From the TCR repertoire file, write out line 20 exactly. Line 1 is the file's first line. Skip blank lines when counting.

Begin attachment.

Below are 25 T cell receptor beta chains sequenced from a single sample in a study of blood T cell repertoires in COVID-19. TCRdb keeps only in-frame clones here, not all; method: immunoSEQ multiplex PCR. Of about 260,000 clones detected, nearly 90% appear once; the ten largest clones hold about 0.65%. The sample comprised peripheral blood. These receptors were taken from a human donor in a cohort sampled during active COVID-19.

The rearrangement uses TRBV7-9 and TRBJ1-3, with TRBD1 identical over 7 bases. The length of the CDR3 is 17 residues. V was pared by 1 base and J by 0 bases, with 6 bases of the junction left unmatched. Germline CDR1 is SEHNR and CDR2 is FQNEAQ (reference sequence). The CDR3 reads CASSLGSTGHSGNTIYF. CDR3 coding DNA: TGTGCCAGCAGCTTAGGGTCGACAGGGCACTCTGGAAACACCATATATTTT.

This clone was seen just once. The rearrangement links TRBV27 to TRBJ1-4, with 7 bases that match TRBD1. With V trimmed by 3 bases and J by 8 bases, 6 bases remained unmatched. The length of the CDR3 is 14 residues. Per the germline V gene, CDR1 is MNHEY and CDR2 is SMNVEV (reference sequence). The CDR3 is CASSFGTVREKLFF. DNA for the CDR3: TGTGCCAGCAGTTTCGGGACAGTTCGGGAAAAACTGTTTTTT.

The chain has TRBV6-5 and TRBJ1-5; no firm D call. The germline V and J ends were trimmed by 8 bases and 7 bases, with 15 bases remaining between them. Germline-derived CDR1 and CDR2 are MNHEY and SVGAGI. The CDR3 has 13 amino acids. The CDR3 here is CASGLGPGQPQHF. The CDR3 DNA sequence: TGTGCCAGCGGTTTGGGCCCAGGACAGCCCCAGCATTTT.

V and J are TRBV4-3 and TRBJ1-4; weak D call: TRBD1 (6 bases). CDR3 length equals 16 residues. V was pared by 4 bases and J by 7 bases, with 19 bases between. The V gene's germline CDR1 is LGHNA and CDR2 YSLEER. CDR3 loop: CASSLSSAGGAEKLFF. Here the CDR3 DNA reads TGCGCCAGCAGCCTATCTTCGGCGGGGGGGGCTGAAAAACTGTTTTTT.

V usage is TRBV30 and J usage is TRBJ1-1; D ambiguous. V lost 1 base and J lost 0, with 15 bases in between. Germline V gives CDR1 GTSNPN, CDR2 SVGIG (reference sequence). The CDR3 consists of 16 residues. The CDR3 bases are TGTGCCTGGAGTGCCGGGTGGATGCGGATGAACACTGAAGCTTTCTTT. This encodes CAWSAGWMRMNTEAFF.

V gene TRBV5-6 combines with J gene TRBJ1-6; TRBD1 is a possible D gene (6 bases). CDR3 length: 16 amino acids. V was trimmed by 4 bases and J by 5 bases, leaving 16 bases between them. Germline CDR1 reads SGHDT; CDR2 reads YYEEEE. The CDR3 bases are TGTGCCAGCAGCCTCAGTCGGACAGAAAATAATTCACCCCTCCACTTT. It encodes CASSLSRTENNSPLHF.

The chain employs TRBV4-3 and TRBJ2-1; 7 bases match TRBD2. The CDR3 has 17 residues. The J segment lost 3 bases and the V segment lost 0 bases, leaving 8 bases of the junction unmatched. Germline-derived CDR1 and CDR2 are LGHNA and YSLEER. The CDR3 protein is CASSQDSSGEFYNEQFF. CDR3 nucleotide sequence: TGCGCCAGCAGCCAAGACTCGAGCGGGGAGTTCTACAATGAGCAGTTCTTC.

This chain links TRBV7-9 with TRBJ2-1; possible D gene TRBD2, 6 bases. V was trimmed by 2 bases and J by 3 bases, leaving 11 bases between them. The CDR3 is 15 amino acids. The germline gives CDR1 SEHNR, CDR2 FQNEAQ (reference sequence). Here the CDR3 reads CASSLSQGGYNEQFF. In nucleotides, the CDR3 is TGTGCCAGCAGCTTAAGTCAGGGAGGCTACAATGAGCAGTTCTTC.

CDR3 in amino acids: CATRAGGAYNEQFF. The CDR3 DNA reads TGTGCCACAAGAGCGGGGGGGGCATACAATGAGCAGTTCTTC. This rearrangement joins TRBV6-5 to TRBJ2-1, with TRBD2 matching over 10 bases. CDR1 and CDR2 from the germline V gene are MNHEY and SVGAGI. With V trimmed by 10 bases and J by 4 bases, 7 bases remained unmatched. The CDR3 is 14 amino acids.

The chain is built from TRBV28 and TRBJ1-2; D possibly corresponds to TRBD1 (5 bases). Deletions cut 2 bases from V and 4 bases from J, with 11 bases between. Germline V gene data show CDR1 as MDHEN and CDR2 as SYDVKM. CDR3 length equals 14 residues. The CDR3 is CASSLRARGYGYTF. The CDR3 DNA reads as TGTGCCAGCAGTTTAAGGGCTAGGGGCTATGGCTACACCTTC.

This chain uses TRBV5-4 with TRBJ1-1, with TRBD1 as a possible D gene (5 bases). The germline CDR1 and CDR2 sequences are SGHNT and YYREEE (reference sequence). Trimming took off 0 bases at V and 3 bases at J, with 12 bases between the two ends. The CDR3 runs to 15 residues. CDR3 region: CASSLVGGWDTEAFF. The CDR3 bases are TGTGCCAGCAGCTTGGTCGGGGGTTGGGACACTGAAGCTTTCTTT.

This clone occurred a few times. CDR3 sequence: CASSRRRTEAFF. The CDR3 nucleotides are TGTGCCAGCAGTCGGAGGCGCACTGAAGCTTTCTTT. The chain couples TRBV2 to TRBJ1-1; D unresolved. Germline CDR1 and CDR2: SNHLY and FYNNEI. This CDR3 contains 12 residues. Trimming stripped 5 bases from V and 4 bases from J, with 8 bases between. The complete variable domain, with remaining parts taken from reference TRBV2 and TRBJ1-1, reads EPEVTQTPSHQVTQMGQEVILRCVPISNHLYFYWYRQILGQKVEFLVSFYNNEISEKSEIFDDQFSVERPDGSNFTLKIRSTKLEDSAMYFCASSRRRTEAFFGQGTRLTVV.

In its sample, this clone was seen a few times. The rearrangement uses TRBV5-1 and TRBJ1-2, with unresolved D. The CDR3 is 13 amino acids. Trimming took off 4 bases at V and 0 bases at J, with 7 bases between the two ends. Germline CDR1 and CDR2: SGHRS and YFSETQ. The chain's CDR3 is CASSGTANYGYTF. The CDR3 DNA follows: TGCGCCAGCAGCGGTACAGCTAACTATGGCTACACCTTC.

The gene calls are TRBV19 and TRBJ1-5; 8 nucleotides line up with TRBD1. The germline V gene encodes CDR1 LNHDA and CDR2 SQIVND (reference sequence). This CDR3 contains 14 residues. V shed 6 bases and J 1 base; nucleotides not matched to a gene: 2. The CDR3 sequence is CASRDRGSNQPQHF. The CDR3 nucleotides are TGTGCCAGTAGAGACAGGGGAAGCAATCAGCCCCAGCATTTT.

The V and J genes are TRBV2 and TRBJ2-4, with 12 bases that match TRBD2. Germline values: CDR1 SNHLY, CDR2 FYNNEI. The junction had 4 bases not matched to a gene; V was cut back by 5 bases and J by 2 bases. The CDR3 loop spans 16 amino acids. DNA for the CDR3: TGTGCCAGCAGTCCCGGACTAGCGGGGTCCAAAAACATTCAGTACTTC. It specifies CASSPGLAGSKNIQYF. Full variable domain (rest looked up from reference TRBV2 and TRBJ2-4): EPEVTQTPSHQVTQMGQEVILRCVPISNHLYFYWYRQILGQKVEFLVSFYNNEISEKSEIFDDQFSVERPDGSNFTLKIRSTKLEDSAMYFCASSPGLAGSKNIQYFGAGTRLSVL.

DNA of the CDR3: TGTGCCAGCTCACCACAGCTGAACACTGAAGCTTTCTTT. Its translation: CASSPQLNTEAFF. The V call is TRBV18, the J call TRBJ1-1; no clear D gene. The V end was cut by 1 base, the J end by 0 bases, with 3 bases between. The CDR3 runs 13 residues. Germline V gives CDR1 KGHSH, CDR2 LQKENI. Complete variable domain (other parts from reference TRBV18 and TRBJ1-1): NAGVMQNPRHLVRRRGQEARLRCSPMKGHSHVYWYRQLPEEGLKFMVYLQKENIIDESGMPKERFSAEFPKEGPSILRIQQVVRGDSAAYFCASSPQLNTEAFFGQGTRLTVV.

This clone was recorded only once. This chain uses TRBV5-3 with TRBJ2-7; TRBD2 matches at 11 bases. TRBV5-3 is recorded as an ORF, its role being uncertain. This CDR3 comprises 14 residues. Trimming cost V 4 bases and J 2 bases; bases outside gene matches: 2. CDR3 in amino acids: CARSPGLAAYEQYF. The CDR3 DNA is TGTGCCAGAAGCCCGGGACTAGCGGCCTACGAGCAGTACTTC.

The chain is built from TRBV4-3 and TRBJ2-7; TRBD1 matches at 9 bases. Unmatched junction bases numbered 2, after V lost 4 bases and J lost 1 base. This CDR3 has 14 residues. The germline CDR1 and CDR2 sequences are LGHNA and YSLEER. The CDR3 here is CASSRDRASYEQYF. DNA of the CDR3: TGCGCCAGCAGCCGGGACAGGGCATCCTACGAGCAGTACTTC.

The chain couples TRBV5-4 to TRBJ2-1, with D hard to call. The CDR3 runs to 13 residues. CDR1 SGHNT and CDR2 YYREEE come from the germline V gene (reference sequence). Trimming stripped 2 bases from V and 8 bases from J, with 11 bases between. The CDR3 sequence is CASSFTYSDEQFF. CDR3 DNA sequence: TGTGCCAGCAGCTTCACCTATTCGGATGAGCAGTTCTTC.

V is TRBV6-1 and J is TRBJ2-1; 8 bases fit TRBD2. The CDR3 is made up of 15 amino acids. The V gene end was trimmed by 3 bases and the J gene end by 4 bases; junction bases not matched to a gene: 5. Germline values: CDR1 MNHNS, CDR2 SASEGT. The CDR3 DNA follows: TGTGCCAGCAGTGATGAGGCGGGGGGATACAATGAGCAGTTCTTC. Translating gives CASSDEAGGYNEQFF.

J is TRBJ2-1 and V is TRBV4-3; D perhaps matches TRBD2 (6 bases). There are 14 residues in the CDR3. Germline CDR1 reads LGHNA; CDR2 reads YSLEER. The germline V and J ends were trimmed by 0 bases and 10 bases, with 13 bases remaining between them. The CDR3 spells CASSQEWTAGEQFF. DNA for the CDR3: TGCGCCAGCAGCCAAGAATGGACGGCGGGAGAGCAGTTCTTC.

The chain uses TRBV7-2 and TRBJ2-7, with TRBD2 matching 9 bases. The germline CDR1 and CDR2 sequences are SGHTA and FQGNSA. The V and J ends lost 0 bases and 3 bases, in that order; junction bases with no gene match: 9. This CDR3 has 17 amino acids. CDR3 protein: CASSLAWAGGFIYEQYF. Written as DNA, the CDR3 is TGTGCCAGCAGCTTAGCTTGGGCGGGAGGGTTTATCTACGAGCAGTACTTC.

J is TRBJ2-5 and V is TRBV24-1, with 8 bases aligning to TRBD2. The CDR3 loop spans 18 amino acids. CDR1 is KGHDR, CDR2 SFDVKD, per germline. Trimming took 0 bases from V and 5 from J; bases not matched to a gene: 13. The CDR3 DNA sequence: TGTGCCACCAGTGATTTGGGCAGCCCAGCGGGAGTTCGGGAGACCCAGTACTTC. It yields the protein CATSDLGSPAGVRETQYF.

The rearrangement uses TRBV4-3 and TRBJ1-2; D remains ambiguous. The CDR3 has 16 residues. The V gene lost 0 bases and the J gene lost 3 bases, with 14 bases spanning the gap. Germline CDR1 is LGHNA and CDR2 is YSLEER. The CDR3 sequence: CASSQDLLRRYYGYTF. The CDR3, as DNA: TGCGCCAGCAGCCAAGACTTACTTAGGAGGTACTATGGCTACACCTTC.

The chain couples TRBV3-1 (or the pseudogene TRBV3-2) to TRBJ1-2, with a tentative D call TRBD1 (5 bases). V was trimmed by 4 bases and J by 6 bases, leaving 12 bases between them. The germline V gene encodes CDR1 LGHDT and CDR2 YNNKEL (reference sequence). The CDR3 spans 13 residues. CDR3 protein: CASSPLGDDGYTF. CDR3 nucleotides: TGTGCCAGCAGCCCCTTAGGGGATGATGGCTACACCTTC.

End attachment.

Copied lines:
The chain couples TRBV5-4 to TRBJ2-1, with D hard to call. The CDR3 runs to 13 residues. CDR1 SGHNT and CDR2 YYREEE come from the germline V gene (reference sequence). Trimming stripped 2 bases from V and 8 bases from J, with 11 bases between. The CDR3 sequence is CASSFTYSDEQFF. CDR3 DNA sequence: TGTGCCAGCAGCTTCACCTATTCGGATGAGCAGTTCTTC.